Volkswagen’s quest for efficiency began long before legislators began linking emissions to fines. It sold several fuel economy Formel E-badged models in the 1980s and the research and development department took fuel economy to the next level by building a prototype called Öko-Polo, designed to produce just three liters of diesel per 100 kilometers. consume. represents approximately 78.4 mpg. A surviving prototype lives in New Hampshire.
Visually, the Öko-Polo differed little from the regular production variant of the second generation Polo on which it was based. It got rainbow-colored stripes on both sides and a roof-mounted spoiler borrowed from the Formel E, but nothing about these add-ons revealed the presence of a cutting-edge powertrain under the hood.
Power for the Öko-Polo came from a supercharged direct injection two-cylinder diesel engine with a displacement of 858 cubic centimeters. It delivered 40 horsepower, according to the enthusiastic Polo Driver website, and it gave the Öko-Polo a top speed of about 85 mph. Power was sent to the front wheels via a semi-automatic five-speed gearbox; Drivers still had to shift gears, but an electronic switch in the gear shift knob activated the clutch.
Even with 40 horsepower, a rounding off error in Hemi-speak, the Öko-Polo wasn’t as sub-par as it sounds, being very light. The engine was loud, however, so thick layers of sound deadening material kept the decibels in the cabin under control. In retrospect, everything came together beautifully and the prototype exceeded expectations. It averaged 138 miles per gallon on a trip from Marseille, France, to Wolfsburg, Germany.
One of the main goals of the project was to reduce emissions, so engineers developed an exhaust gas recirculation system, a particulate filter and a freewheel function, features common today but almost unheard of 32 years ago. They have also equipped the Öko-Polo with a version of the stop-start system found in the regular Polo Formel E.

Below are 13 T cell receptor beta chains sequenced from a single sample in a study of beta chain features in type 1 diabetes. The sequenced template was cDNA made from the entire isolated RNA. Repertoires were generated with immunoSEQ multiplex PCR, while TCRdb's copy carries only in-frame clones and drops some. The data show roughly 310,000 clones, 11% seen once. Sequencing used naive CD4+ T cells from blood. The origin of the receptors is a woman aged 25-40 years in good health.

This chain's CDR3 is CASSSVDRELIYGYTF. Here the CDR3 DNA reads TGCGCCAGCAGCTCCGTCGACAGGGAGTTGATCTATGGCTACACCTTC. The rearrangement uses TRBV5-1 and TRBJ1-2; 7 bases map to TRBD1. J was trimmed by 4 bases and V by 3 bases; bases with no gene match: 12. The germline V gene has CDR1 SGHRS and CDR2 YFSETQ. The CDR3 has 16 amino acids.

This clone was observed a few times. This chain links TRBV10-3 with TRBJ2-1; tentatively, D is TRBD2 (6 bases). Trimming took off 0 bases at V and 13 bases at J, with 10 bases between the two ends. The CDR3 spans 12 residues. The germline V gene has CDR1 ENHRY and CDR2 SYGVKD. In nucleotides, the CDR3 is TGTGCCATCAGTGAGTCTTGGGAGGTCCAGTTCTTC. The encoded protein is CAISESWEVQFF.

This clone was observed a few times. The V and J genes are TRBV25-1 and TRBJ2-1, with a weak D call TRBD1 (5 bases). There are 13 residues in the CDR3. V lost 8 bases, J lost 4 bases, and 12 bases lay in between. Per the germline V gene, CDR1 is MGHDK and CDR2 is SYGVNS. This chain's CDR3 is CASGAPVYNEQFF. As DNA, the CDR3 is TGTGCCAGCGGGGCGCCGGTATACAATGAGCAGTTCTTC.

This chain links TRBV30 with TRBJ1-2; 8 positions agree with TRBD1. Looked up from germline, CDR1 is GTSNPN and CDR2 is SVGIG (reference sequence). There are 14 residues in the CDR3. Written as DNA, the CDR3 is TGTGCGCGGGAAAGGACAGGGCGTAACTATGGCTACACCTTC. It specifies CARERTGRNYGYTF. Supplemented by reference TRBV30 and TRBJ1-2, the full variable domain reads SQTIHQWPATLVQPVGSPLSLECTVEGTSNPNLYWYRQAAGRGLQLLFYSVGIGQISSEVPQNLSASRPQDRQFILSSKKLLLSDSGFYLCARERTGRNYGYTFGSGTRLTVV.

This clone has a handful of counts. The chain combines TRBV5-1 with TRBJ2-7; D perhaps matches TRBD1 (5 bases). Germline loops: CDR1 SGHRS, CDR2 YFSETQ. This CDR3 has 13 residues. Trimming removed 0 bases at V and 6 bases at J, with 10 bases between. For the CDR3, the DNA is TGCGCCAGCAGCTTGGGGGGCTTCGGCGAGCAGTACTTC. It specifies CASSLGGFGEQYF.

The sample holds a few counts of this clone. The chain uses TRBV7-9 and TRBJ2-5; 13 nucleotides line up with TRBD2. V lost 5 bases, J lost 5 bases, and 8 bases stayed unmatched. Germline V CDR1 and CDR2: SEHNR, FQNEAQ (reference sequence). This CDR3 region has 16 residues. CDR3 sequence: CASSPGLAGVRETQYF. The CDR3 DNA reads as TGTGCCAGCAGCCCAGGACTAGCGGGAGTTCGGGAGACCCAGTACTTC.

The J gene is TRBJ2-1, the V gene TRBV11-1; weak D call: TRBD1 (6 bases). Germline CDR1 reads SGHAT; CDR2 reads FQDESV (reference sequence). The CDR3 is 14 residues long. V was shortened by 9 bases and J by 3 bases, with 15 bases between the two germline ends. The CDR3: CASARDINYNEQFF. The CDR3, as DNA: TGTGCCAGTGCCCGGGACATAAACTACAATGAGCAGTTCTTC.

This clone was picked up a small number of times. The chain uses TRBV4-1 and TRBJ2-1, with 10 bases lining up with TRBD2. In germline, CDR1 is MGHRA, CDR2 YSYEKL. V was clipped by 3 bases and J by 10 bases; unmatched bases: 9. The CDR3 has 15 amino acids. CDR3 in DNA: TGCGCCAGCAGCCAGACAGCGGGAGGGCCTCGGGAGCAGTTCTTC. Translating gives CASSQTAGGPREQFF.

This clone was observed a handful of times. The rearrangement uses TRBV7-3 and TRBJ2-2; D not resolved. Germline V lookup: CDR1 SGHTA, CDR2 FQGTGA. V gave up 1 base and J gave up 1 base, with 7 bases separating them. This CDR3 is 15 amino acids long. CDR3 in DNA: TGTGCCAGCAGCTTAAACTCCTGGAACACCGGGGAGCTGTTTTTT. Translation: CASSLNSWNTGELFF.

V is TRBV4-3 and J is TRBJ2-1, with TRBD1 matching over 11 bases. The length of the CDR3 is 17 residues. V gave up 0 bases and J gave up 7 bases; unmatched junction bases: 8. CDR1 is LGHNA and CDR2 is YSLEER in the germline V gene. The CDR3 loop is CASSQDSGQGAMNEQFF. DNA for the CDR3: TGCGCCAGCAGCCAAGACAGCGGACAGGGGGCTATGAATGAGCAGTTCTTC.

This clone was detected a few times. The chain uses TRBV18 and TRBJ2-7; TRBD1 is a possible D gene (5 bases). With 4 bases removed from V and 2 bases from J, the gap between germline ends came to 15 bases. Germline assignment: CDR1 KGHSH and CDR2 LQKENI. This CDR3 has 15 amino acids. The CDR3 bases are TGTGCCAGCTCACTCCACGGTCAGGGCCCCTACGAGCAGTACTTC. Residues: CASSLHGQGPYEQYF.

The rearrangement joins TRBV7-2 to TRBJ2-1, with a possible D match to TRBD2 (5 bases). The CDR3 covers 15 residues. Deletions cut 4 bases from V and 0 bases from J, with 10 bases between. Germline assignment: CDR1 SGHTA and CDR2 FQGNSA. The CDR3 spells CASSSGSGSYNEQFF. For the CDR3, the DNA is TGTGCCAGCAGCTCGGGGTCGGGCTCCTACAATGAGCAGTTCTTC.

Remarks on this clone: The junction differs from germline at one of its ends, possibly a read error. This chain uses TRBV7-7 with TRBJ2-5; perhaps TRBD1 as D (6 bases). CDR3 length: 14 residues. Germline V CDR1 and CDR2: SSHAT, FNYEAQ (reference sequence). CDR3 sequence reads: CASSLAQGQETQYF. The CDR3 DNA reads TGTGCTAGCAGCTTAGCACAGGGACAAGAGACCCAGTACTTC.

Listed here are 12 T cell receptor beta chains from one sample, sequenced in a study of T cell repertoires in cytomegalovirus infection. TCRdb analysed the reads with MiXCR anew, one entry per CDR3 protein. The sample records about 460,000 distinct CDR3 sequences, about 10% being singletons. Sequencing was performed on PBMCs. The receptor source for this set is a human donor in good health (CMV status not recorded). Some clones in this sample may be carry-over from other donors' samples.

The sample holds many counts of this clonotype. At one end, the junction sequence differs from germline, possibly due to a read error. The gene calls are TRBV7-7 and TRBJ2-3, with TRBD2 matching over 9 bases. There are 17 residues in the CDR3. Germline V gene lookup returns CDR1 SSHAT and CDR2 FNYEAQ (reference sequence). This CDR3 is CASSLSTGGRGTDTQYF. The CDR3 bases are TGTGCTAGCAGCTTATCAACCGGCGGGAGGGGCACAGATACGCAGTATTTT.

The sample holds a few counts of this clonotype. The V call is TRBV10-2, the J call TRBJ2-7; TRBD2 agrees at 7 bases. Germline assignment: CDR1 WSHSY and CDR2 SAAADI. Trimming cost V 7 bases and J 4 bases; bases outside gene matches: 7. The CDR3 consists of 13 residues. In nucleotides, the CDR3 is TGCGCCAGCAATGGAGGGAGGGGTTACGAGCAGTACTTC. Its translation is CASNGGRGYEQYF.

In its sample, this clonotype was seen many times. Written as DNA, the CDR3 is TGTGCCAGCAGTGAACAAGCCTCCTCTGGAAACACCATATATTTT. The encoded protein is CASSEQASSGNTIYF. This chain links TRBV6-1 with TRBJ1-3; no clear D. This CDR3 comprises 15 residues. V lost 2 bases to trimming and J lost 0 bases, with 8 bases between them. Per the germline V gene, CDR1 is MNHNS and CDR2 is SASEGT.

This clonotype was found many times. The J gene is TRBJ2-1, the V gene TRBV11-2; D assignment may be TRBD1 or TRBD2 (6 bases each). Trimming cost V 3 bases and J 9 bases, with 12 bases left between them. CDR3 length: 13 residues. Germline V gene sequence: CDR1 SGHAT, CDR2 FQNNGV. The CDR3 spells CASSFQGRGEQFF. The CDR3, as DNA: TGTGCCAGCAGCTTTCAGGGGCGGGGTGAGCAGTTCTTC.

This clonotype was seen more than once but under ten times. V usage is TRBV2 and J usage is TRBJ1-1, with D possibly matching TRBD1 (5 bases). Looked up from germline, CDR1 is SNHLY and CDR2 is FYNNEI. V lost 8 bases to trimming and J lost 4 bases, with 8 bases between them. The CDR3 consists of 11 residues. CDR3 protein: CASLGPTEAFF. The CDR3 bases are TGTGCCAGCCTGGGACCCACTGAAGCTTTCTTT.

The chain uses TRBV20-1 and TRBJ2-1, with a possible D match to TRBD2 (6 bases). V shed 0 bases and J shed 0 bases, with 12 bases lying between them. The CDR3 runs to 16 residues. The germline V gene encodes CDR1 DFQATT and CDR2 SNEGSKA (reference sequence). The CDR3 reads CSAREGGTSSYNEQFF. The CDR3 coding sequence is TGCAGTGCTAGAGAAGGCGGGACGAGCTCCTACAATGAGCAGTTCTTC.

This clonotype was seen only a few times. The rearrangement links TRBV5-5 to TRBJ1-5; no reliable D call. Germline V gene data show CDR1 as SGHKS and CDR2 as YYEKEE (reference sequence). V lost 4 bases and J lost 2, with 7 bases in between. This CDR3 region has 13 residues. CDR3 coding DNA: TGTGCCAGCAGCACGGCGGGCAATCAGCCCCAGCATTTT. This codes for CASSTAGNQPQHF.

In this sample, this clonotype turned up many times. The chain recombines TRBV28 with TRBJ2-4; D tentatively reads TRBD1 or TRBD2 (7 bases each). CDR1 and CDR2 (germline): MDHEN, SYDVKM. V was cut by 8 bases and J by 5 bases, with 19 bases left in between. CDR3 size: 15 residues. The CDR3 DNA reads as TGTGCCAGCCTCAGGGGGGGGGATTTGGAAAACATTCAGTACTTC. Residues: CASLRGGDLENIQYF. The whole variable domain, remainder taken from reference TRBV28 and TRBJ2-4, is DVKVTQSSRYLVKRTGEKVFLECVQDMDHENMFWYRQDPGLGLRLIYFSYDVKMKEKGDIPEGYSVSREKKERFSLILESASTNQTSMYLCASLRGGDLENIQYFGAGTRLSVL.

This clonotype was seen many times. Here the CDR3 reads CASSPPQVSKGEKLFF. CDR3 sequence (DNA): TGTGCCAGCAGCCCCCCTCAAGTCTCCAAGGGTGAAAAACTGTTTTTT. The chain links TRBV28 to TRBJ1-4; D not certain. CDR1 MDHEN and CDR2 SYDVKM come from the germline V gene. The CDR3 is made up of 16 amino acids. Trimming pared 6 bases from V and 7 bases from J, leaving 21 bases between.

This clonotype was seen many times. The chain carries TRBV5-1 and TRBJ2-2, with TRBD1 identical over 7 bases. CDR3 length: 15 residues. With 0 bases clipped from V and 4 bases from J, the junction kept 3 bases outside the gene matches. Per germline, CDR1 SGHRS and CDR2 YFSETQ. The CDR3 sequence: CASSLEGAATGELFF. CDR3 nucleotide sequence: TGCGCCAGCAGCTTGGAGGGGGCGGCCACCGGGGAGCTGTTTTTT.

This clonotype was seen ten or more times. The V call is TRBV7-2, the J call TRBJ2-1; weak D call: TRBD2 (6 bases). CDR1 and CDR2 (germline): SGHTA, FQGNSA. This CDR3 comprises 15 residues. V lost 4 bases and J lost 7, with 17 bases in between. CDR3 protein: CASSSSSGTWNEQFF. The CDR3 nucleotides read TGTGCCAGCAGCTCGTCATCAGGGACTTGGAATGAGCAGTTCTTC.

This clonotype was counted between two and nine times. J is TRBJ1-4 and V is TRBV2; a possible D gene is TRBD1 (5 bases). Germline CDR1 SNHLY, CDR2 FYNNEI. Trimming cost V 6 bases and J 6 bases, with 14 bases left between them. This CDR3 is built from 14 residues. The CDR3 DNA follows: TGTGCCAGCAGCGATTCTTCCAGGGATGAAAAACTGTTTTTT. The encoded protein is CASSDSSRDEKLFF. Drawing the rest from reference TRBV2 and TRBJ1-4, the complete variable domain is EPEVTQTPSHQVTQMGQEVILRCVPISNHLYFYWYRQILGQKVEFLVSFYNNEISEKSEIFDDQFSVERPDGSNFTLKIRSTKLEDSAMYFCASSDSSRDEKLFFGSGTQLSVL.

Volkswagen tested about 60 copies of the Öko and sent the project to the attic after collecting the necessary data. Serial production was not seriously considered, in part because the hatchback would have cost too much to build, but some of the lessons learned later trickled down into the production cars. Volkswagen specifically released the Lupo 3L in 2000. It used three liters of diesel to travel 100 kilometers, like the Öko-Polo, thanks in part to visual adjustments (including a more aerodynamic grille), the widespread application of weight-saving techniques such as thinner glass and alloy suspension parts and a stop-start system for the 1.2-liter three-cylinder diesel engine.
New Hampshire-based enthusiast Ross Cupples keeps one of the surviving Öko-Polo prototypes in his personal collection of more than 70 Volkswagen models. On display in the gallery, it still wears its original rainbow-colored stripes and hasn’t lost its body-colored wheel covers. The odometer will display approximately 6,172 kilometers, which is equivalent to approximately 3,835 miles. However, the experimental engine has long since disappeared, so Cupples dropped a gasoline-burning 1.0-liter four-cylinder from a normal production model behind the grille to drive the car.
Finding a second-generation Polo in the United States is unusual, the model has never been officially sold here, but discovering a rare prototype is almost unheard of. How did it get here? Your guess is as good as ours; even Cupples don’t know. He bought it from a seller in Wisconsin who bought it at a government auction.